BingMag.com Metal Gear Solid 2; Is information a new form of life?

"Assuming that biological reproduction is a mechanical process, von Neumann's analysis can be used to formulate an information-based definition of life. In information theory, physical structures that carry information (printed screen, electrical pulses in wires, video tapes, etc.) have no meaning; The only information they generate is the account. Those aspects of life that are important in information theory may be different from what is important in other fields. For a biochemist, complex carbon compounds are the basic building blocks of life. For a biologist, and for many others, response to stimuli is fundamental. For an ecologist, the ability to develop exponentially without the disturbance of predators and with an abundance of food is defined as life.

And where will the newborns go from here on? Anyway, the net is wide and endless...

Motoko/Puppetmaster - Ghost in the Shell

As a footnote, I should mention that the quotes from "Ghost in the Shell" were just because I thought It fit with the theme of the essay. I don't think Hideo Kojima got his ideas from Ghost in the Shell or The Matrix, even though they have a lot of similar ideas and concepts. But I think they all use common sources of scientific information and science fiction literature as their basis. They also spread the memes that others had created, and I mean the other articles and books that were written about this, and the things I'm listing are just a handful of examples: "Where am I?" (1978) by Daniel C. Dent about body and mind; Justin Leiber's novel "Beyond Rejection" (1980) about making backups of the mind; and "Software" (1980) by Rudy Rucker about the digitization of the mind.

Remember to always question what you read, even what is written and linked to here, as it is all just fiction. They are data... it's up to you what information to extract from this data. Nothing is absolute truth or good or evil. I also suggest reading this column [the link the author puts here is disabled]. In addition to these, in my opinion, the basic word behind all of this is a kind of social criticism.

Life does not just mean transferring genes to the next generation. We can inherit more than our DNA. Through speech, music, literature and movies... what we see, hear, feel... from anger, joy and sadness... these are the things I pass on to the next generation. That is why I am alive. We should pass this torch to others, and let our children read our sad and confused history with its light. And with the magic of the digital age, we can do it. The human race will probably end one day, and new species of life will rule the planet. The planet earth may be forever, but we are still responsible to leave a spark of life as much as possible. Building the future and keeping the past alive both have the same meaning. Solid Snake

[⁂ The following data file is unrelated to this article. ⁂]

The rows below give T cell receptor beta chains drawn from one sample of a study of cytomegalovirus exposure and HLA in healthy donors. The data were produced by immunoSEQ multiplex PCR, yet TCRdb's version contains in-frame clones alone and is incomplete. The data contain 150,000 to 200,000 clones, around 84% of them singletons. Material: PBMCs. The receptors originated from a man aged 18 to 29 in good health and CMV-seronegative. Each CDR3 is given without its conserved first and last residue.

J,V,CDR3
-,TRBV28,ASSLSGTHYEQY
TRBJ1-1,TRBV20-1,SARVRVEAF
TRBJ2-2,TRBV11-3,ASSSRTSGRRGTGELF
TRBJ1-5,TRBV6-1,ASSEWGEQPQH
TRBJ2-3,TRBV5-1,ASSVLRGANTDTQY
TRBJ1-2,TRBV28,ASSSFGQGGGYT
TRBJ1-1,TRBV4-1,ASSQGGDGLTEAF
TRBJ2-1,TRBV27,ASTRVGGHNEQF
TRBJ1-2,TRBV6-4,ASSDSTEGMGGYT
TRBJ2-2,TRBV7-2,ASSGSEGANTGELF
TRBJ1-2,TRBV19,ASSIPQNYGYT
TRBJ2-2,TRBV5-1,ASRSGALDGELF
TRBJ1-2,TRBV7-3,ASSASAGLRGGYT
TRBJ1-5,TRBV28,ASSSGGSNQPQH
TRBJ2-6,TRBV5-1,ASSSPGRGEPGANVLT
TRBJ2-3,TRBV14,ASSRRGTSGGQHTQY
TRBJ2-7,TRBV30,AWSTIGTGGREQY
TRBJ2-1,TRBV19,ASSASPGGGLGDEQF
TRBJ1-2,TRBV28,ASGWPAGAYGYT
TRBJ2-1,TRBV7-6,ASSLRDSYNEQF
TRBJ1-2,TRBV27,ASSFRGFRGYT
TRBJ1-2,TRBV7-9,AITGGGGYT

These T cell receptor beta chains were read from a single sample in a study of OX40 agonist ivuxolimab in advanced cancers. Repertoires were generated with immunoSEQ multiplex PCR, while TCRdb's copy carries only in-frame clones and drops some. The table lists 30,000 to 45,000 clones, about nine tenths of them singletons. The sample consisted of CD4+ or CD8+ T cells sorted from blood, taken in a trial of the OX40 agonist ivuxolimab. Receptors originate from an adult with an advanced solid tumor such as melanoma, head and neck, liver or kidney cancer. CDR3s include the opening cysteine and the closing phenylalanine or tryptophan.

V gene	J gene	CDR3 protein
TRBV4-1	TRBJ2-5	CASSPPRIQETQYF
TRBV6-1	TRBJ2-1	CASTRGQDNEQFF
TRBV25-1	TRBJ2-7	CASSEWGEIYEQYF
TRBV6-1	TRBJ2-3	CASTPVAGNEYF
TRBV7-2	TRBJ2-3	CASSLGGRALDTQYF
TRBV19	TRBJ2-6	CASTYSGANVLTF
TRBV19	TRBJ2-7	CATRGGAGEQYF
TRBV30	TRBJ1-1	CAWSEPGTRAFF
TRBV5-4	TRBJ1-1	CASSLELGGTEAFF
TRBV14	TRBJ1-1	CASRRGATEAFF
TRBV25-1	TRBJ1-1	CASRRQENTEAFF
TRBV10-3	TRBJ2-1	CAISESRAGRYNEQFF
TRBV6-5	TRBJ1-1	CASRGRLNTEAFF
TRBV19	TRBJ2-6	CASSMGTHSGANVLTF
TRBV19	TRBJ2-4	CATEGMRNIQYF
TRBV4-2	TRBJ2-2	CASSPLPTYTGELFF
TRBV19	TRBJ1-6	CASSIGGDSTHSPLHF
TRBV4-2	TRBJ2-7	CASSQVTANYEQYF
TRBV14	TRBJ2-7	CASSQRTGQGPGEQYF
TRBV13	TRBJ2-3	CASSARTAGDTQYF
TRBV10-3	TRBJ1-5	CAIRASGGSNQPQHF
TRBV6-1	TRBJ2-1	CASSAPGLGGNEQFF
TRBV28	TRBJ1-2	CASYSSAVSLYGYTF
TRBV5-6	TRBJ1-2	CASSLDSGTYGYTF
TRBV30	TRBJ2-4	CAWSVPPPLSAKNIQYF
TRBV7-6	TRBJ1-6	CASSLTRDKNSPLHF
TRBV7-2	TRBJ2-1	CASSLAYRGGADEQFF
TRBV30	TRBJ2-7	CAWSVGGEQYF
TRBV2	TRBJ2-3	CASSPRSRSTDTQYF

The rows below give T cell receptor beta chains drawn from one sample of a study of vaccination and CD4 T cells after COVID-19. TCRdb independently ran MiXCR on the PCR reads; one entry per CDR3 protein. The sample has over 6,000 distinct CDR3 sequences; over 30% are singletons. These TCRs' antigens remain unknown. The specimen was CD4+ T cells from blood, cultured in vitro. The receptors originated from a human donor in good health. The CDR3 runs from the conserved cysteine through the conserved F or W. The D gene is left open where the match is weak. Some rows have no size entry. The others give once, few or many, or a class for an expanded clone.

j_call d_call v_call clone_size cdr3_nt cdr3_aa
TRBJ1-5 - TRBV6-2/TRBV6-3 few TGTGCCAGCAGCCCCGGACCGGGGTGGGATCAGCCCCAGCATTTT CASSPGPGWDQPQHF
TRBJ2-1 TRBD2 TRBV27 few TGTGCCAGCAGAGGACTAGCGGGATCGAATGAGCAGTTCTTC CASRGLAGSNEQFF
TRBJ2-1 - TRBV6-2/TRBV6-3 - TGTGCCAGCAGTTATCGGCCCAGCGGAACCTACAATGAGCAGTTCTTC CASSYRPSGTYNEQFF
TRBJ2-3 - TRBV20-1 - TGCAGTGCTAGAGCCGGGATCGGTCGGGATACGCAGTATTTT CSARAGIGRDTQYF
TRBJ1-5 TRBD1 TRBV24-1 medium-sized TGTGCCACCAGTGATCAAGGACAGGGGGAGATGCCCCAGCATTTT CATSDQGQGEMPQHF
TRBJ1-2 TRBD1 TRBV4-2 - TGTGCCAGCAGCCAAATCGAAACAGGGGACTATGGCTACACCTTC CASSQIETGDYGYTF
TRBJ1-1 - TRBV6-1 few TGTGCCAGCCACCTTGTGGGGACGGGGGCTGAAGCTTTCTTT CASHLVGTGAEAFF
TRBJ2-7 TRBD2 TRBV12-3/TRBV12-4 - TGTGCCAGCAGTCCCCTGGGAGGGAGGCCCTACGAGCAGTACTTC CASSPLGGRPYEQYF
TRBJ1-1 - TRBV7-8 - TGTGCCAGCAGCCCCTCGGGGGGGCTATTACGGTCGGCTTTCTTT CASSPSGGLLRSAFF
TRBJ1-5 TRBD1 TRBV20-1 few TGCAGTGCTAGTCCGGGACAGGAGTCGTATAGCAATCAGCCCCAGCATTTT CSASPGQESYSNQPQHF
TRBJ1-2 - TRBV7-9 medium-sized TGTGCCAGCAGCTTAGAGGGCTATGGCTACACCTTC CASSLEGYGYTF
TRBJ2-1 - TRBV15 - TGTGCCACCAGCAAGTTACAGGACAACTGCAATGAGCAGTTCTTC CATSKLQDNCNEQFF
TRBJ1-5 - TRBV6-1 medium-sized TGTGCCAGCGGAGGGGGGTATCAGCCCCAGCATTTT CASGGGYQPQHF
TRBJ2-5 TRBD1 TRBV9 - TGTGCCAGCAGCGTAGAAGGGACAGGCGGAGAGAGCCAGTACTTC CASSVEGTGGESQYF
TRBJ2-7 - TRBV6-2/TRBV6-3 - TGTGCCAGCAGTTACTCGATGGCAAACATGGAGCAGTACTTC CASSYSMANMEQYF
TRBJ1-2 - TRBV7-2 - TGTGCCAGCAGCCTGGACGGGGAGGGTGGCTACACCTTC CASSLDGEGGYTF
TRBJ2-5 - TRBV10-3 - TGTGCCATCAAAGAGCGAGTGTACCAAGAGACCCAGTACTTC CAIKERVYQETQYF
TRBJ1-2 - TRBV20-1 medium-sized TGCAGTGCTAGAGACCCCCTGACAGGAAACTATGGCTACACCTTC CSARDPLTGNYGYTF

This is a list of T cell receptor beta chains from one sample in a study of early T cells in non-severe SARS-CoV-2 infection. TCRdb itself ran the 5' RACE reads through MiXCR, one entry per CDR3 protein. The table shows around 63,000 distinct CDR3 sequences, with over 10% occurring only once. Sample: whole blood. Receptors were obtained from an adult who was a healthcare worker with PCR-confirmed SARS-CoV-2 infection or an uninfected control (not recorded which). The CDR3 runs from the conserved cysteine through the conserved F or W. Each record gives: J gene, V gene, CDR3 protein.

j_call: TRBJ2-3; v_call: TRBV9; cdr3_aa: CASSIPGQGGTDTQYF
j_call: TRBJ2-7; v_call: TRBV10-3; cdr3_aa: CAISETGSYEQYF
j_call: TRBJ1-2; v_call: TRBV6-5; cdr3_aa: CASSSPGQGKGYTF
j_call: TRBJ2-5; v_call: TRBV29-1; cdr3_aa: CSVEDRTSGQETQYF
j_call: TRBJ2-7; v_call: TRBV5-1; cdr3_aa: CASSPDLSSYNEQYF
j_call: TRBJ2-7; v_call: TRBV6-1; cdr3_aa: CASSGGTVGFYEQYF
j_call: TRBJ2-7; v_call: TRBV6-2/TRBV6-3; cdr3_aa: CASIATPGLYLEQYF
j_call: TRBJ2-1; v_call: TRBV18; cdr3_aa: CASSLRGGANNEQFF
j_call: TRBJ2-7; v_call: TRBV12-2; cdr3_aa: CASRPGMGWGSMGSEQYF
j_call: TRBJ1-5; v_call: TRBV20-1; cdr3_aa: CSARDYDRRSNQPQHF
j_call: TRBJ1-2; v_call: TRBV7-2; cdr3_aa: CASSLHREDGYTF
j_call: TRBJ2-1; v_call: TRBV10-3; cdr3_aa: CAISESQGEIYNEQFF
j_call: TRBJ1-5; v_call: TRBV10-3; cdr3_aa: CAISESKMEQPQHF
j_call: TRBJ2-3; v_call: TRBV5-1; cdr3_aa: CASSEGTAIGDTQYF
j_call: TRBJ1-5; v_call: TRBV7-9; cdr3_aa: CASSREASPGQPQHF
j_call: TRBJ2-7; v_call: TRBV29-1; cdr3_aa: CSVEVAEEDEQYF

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Patriots are a type of consciousness that They have come out of the heart of human culture, and have subjugated it in such a way that they can no longer be destroyed by the usual methods, unless the ideology of the world and people is completely changed [because the patriots are the mirror of the same data that humans have created as a result of their beliefs, just like the subject of learning. Machine Learning where artificial intelligence only mirrors the data it has already received at the input. Since it is ideals that control people's actions, ideologies are "immortal" and have absolute power [the person who has an idea dies, but the idea can live on for a thousand years after him].

What are the patriots?

In this essay, I only analyzed the colonel and Rose at the threshold of their final dialogues. Although there are other explanations for them, let me present my own reason. In my opinion, S3 is a system designed by the Patriots to handle the "cultural selection" process. The colonel was the symbol of this system all this time. Rose, meanwhile, was collecting every last sentence of the conversation as data [for the Patriots' AI] before meeting Snake. In the end, the virus (Vorm) gets into GW's AI, and destroys the parts the Patriots wanted (or maybe creates some kind of "appearance damage"?) where the Colonel contacts Raiden again, and it's all "alone" to S3 doesn't stop there... S3 is undoubtedly the Patriots' own program (are they a person? or a consciousness?) (Note: in the Metal Gear Solid 2 docs it says the colonel who calls Raiden there is actually JFK's AI. As GW's AI has already been corrupted, it suggests that this consciousness is split between several AIs named after US presidents (4).